I am so excited about this food importing idea. Sicily is so keen on organic farming, and of course organic farming works well here because everyone is doing it – if you’re one organic farm in the middle of a load of crop sprayers, every insect in half the country comes to eat your stuff! But if you’re all organic it produces great fruit and veg.


  6. Thanks, that’s really helpful. Once testing is done, does it make much difference to what happens, or are we still talking the usual diet and lifestyle changes (elimination diet, toxin reduction, figure out supplements, good sleep, lower stress, pace etc), or are there specific protocols for different aspects? I ask only because the person in question is currently reluctant to take tests, so if that remains the case, i’m hoping to steer them in the right direction anyway.

    Yes, organic farming is the future. I think culturally we have got this backwards. Its not that there’s normal farming and organic farming. I feel there’s traditional farming using natural processes, and toxic farming using poisons which produces toxic plasticated food. I read that in the US they are now allowing Agent Orange as well as Roundup to be sprayed on crops. One thing that worried me recently is that apparently the farmers in Puglia have been told by EU inspectors that they must cut down the mould infected trees at the stump, and then they can replant with GMO trees which will give ‘fruit’ in five years. The traditional way IIRC was to paint the trees with lime, and they would recover after two years or so.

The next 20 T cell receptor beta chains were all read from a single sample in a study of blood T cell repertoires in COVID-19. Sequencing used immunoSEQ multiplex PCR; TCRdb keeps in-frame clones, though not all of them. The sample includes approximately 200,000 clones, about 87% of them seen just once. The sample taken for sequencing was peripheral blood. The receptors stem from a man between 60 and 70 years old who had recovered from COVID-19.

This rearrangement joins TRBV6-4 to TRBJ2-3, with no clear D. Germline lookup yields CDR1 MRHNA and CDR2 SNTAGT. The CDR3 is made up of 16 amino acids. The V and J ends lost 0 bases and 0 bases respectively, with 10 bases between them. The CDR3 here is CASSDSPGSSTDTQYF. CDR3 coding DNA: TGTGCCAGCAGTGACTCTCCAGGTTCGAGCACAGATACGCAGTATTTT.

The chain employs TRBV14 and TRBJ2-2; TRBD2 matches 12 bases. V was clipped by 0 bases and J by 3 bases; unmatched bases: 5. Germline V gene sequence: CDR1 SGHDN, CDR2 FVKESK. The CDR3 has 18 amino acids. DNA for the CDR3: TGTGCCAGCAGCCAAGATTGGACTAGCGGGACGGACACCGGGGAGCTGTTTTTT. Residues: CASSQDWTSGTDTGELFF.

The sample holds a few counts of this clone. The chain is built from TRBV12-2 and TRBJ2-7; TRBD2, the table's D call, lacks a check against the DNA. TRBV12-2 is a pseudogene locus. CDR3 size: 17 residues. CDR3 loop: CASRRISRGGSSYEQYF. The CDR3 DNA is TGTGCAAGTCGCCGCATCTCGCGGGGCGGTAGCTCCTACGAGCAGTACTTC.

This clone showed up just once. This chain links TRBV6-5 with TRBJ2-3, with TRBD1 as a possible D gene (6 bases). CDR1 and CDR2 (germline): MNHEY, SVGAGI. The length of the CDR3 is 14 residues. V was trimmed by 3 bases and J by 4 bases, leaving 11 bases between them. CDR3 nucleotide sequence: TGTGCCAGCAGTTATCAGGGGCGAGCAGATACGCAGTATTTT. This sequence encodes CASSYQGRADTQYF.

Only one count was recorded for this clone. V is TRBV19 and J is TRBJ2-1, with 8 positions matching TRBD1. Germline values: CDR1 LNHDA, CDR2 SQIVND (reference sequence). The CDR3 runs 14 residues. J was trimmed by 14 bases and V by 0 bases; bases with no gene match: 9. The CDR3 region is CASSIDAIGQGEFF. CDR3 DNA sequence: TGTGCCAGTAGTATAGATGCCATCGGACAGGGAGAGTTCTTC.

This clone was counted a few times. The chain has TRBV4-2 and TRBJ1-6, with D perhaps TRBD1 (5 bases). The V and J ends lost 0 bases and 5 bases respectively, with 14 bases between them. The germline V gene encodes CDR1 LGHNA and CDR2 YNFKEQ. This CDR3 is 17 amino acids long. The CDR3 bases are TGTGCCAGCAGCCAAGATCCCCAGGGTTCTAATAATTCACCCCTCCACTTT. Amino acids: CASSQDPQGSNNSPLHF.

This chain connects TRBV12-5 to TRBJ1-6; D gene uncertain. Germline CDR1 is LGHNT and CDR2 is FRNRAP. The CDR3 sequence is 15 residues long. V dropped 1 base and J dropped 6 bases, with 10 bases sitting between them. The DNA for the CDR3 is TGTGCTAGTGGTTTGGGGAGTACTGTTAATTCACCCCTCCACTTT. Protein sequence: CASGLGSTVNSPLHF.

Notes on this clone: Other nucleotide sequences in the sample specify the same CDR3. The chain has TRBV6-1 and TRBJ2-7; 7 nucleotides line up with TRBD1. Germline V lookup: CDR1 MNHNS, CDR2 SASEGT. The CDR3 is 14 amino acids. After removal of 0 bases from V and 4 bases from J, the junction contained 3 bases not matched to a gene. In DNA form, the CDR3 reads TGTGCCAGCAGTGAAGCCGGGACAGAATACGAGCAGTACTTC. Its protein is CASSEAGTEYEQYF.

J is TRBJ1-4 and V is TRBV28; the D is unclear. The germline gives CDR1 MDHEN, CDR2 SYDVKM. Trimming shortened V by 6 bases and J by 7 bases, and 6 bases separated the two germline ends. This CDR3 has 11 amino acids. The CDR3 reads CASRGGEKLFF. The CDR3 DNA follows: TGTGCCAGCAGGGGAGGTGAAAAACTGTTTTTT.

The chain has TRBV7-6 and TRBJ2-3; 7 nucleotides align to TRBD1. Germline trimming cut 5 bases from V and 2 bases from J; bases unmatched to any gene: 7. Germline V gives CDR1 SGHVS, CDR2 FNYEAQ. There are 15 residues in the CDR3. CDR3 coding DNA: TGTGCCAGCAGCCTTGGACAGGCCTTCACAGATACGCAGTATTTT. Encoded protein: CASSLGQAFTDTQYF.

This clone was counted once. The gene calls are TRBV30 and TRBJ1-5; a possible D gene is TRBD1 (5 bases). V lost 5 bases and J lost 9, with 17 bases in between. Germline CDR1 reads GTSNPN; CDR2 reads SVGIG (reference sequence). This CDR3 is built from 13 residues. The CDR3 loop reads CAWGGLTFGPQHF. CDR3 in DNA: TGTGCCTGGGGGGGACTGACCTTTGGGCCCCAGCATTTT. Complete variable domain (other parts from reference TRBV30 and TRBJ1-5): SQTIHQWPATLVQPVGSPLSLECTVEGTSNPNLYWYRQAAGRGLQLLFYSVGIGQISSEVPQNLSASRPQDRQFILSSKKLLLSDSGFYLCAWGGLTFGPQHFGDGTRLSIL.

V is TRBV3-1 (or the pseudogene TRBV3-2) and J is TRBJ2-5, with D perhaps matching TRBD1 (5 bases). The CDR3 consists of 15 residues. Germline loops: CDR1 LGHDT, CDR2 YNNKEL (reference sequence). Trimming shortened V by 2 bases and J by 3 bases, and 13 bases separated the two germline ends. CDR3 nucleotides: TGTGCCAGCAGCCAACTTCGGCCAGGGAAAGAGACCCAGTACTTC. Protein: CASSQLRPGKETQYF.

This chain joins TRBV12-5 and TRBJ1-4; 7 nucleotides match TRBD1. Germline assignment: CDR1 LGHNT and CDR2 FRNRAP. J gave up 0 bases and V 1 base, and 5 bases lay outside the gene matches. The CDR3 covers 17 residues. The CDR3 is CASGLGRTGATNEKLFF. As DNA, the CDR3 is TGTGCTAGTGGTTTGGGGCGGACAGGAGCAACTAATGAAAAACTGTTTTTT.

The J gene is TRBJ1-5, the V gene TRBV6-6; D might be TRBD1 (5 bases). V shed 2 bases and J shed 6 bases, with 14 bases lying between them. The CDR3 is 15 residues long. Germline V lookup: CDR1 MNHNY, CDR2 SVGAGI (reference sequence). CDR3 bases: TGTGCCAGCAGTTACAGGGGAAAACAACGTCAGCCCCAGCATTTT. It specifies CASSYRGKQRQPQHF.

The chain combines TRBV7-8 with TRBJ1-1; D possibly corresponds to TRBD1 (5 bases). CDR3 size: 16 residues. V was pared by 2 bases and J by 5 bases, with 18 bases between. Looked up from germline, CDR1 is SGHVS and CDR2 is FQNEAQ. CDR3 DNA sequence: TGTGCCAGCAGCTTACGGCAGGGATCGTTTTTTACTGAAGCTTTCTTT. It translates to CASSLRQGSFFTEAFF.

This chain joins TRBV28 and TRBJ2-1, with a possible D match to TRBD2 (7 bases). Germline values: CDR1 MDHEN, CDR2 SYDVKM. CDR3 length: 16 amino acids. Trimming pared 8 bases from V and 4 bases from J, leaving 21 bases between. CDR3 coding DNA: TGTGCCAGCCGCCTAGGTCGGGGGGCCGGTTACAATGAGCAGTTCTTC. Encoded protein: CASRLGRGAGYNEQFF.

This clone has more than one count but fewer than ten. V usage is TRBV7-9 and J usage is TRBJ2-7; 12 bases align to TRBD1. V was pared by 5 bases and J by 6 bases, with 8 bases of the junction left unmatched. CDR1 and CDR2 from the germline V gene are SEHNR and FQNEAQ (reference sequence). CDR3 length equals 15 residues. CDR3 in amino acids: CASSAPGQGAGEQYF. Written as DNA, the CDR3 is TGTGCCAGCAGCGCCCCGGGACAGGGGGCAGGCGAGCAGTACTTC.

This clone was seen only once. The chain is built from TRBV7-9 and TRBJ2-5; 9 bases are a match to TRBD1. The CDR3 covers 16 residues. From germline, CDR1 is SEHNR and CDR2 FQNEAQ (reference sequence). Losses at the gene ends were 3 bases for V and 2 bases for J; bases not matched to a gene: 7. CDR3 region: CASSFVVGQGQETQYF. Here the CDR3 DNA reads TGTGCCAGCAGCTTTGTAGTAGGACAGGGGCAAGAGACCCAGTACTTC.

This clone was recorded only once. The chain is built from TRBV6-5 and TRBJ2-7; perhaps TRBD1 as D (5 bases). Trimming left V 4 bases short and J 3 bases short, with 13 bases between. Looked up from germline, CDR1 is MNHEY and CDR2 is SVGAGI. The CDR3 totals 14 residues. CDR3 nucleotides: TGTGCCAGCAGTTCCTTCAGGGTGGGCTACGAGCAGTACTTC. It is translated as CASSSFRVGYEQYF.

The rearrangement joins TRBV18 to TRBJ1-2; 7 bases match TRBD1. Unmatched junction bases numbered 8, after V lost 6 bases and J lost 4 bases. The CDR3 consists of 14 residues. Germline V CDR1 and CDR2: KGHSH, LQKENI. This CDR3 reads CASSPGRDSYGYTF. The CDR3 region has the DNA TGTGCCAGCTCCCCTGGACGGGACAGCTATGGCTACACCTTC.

Re the structure of foods, I was referring to work by Aristo Vojdani (of Cyrex labs) who has an excellent youtube lecture on antigens and antibodies. If I understood correctly, toxins such as aflatoxin, pesticides, bpa plastics, food colourings, heavy metals and all sorts of garbage can actually bind to the food molecules so they change the molecular structure. Mercury in tuna is an obvious one, but aluminium leaching into soft drinks and BPA into starbucks coffee, or antibiotics into milk are other examples among millions.